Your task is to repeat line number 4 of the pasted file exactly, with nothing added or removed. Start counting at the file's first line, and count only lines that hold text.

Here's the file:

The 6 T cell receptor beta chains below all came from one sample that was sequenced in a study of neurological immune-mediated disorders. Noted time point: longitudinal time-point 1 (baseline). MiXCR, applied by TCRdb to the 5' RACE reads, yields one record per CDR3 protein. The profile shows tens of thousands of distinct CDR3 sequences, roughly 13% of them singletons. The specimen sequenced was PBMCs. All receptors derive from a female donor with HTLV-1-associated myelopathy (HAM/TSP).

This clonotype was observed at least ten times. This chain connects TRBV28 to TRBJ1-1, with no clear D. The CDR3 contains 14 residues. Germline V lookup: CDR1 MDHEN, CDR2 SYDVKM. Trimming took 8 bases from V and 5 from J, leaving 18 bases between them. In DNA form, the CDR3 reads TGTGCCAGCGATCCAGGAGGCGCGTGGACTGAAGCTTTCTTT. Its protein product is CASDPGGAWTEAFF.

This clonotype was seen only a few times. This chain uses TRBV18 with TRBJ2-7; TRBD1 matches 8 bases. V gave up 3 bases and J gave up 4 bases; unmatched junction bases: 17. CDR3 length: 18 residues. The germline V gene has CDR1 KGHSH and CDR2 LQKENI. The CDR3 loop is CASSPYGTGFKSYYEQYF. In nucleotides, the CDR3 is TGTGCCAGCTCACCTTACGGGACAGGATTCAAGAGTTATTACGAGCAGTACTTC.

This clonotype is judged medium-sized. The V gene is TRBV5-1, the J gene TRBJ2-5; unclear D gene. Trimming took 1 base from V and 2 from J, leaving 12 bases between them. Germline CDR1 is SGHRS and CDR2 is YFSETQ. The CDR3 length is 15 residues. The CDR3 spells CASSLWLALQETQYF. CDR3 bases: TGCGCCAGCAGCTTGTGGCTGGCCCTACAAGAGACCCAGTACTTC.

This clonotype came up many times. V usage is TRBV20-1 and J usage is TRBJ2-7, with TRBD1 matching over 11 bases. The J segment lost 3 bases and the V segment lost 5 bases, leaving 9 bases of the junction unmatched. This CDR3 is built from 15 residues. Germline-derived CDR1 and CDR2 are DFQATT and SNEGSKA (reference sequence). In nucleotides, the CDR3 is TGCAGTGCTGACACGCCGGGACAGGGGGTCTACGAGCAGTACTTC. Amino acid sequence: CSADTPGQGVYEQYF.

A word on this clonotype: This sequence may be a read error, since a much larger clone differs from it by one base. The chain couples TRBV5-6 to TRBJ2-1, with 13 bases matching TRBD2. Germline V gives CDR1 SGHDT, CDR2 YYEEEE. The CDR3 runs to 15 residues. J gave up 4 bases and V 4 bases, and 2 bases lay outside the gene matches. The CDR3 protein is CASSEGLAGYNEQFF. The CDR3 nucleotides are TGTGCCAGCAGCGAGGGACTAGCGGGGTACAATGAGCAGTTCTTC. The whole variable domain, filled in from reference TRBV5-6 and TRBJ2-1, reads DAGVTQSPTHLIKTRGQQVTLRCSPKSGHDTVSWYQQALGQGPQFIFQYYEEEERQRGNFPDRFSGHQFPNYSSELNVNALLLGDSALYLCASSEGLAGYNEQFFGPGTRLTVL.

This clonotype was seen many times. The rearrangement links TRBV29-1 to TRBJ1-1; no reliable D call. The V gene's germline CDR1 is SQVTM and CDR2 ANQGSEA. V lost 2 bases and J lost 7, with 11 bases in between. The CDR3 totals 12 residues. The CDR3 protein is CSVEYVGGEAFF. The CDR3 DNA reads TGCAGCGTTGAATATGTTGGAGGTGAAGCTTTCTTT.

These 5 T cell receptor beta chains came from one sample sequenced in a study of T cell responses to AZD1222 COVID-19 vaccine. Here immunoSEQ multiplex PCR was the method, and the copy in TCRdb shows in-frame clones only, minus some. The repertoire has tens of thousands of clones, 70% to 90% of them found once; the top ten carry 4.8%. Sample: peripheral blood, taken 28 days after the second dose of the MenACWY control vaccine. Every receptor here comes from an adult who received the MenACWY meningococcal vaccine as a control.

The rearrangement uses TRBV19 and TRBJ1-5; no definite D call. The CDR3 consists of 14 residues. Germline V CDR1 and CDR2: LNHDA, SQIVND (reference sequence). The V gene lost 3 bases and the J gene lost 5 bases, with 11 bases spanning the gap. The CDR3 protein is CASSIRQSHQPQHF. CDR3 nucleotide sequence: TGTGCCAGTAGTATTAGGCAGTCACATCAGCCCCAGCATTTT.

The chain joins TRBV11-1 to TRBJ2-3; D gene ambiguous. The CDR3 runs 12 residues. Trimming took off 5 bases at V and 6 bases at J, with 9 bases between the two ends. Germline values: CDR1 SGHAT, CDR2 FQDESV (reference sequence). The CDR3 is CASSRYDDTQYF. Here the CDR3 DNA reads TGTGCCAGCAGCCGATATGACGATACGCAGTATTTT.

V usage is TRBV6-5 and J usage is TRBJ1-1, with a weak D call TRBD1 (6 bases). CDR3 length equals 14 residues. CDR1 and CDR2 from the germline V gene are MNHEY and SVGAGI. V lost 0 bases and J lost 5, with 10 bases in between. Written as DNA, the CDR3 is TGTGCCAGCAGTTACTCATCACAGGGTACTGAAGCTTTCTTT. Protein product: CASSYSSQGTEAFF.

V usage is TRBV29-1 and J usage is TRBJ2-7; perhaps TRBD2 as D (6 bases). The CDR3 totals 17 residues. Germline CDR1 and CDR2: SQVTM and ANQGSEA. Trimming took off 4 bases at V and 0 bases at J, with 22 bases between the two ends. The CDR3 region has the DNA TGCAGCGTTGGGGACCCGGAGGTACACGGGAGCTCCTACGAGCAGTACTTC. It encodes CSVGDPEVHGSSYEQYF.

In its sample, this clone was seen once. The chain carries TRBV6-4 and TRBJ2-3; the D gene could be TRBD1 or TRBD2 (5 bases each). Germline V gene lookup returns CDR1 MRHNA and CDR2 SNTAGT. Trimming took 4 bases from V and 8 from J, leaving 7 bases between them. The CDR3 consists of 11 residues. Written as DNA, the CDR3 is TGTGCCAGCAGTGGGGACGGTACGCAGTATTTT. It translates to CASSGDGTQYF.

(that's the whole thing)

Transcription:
This clonotype is judged medium-sized. The V gene is TRBV5-1, the J gene TRBJ2-5; unclear D gene. Trimming took 1 base from V and 2 from J, leaving 12 bases between them. Germline CDR1 is SGHRS and CDR2 is YFSETQ. The CDR3 length is 15 residues. The CDR3 spells CASSLWLALQETQYF. CDR3 bases: TGCGCCAGCAGCTTGTGGCTGGCCCTACAAGAGACCCAGTACTTC.